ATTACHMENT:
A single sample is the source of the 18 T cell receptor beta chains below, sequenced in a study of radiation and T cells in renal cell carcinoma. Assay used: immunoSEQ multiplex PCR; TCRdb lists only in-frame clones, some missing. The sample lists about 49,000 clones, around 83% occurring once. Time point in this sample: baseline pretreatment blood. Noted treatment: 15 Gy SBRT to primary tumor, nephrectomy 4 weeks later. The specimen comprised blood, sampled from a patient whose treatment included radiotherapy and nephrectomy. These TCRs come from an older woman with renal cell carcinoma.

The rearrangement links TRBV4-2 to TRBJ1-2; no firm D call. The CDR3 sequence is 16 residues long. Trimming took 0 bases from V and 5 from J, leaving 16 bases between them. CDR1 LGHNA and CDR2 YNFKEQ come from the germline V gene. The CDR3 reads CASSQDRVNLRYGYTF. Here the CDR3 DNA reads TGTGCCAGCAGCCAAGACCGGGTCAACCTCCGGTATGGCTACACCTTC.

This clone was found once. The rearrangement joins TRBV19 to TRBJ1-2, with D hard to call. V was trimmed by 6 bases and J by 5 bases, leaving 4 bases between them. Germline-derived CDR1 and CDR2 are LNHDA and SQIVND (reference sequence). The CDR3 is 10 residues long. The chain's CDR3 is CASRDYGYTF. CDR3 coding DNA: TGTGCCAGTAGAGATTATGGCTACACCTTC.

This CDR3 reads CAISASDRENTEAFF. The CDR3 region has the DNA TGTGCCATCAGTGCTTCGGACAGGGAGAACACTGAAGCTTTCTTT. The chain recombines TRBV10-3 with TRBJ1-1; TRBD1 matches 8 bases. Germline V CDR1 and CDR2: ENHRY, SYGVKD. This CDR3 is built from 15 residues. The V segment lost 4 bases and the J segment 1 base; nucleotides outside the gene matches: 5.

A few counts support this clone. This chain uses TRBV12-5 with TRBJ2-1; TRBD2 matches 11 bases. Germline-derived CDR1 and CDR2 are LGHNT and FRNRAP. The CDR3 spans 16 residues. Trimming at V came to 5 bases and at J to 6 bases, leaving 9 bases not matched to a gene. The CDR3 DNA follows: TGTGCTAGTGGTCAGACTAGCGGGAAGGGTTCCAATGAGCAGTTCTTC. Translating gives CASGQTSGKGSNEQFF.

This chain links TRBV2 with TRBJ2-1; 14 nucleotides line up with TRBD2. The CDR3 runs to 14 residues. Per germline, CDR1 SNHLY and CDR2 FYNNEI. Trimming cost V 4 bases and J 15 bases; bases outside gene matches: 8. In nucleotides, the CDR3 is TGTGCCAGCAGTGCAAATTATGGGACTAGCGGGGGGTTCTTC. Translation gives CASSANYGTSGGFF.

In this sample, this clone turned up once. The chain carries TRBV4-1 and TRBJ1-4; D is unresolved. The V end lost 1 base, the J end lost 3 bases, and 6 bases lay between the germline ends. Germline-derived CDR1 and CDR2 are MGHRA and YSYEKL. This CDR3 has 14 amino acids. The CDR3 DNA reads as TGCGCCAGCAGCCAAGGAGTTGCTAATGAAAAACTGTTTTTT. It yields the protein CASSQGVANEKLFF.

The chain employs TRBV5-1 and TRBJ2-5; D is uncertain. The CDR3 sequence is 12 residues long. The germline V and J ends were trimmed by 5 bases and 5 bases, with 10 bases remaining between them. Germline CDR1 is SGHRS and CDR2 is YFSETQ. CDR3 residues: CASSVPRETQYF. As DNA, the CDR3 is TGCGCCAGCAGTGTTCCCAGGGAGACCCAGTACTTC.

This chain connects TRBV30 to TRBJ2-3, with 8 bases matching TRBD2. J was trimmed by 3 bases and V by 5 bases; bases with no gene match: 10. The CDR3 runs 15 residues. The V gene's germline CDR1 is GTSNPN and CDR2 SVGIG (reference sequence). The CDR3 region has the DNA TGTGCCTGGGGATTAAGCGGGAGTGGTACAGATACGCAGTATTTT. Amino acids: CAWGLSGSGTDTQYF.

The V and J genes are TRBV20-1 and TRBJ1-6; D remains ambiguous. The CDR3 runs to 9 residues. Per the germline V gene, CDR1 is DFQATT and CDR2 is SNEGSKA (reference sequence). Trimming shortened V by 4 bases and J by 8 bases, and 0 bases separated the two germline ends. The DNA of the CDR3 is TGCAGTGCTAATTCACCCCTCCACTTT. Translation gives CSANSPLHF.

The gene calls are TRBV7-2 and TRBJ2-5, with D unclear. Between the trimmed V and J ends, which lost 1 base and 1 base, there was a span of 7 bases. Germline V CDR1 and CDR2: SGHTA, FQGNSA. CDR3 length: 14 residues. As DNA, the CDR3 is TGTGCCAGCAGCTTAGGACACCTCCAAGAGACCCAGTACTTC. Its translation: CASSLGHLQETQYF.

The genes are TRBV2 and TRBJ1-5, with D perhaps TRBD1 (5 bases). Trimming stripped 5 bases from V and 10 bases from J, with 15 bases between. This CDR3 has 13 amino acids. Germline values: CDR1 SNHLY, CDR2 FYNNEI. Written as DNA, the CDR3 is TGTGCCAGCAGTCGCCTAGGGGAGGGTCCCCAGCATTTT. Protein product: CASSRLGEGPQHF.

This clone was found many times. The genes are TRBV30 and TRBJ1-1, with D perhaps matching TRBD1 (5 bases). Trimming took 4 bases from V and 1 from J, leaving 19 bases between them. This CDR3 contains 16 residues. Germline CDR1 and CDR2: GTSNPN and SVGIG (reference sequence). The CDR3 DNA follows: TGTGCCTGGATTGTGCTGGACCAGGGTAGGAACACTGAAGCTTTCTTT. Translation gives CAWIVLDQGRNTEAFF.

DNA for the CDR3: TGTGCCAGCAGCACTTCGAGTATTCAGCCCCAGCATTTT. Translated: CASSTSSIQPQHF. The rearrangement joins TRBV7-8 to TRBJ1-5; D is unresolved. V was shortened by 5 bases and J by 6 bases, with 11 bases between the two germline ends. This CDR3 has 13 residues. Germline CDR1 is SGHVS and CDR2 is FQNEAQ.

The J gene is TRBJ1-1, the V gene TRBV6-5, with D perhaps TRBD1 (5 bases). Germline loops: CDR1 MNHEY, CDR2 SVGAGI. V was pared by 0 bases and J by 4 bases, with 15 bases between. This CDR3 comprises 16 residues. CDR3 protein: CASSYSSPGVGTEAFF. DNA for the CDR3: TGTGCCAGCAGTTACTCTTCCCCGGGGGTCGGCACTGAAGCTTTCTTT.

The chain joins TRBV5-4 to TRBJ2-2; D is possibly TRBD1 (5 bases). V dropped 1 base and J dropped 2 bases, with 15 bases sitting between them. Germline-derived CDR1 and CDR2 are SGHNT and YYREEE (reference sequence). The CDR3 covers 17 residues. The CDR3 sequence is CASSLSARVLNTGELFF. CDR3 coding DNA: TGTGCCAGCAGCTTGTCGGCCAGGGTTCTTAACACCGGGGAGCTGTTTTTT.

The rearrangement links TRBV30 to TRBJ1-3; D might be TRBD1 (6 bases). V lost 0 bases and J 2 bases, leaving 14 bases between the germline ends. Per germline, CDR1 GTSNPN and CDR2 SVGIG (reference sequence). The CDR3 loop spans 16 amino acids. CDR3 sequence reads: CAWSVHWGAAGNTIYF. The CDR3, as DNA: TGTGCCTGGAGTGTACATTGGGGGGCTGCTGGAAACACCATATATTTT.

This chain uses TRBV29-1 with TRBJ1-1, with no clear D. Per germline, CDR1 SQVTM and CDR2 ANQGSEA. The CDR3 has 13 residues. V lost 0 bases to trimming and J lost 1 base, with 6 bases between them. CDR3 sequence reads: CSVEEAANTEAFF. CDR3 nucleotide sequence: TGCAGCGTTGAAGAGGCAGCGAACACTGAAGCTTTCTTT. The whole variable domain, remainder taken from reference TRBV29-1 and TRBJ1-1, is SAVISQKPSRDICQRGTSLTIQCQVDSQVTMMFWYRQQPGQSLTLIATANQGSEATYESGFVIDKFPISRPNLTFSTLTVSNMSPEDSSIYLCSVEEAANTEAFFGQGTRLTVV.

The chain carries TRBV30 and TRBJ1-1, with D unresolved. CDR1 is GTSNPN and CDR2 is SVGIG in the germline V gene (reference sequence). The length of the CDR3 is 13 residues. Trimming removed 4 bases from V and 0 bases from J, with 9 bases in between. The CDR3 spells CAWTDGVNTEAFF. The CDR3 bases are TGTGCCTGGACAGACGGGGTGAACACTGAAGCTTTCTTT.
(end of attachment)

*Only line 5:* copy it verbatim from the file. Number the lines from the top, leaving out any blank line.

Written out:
A few counts support this clone. This chain uses TRBV12-5 with TRBJ2-1; TRBD2 matches 11 bases. Germline-derived CDR1 and CDR2 are LGHNT and FRNRAP. The CDR3 spans 16 residues. Trimming at V came to 5 bases and at J to 6 bases, leaving 9 bases not matched to a gene. The CDR3 DNA follows: TGTGCTAGTGGTCAGACTAGCGGGAAGGGTTCCAATGAGCAGTTCTTC. Translating gives CASGQTSGKGSNEQFF.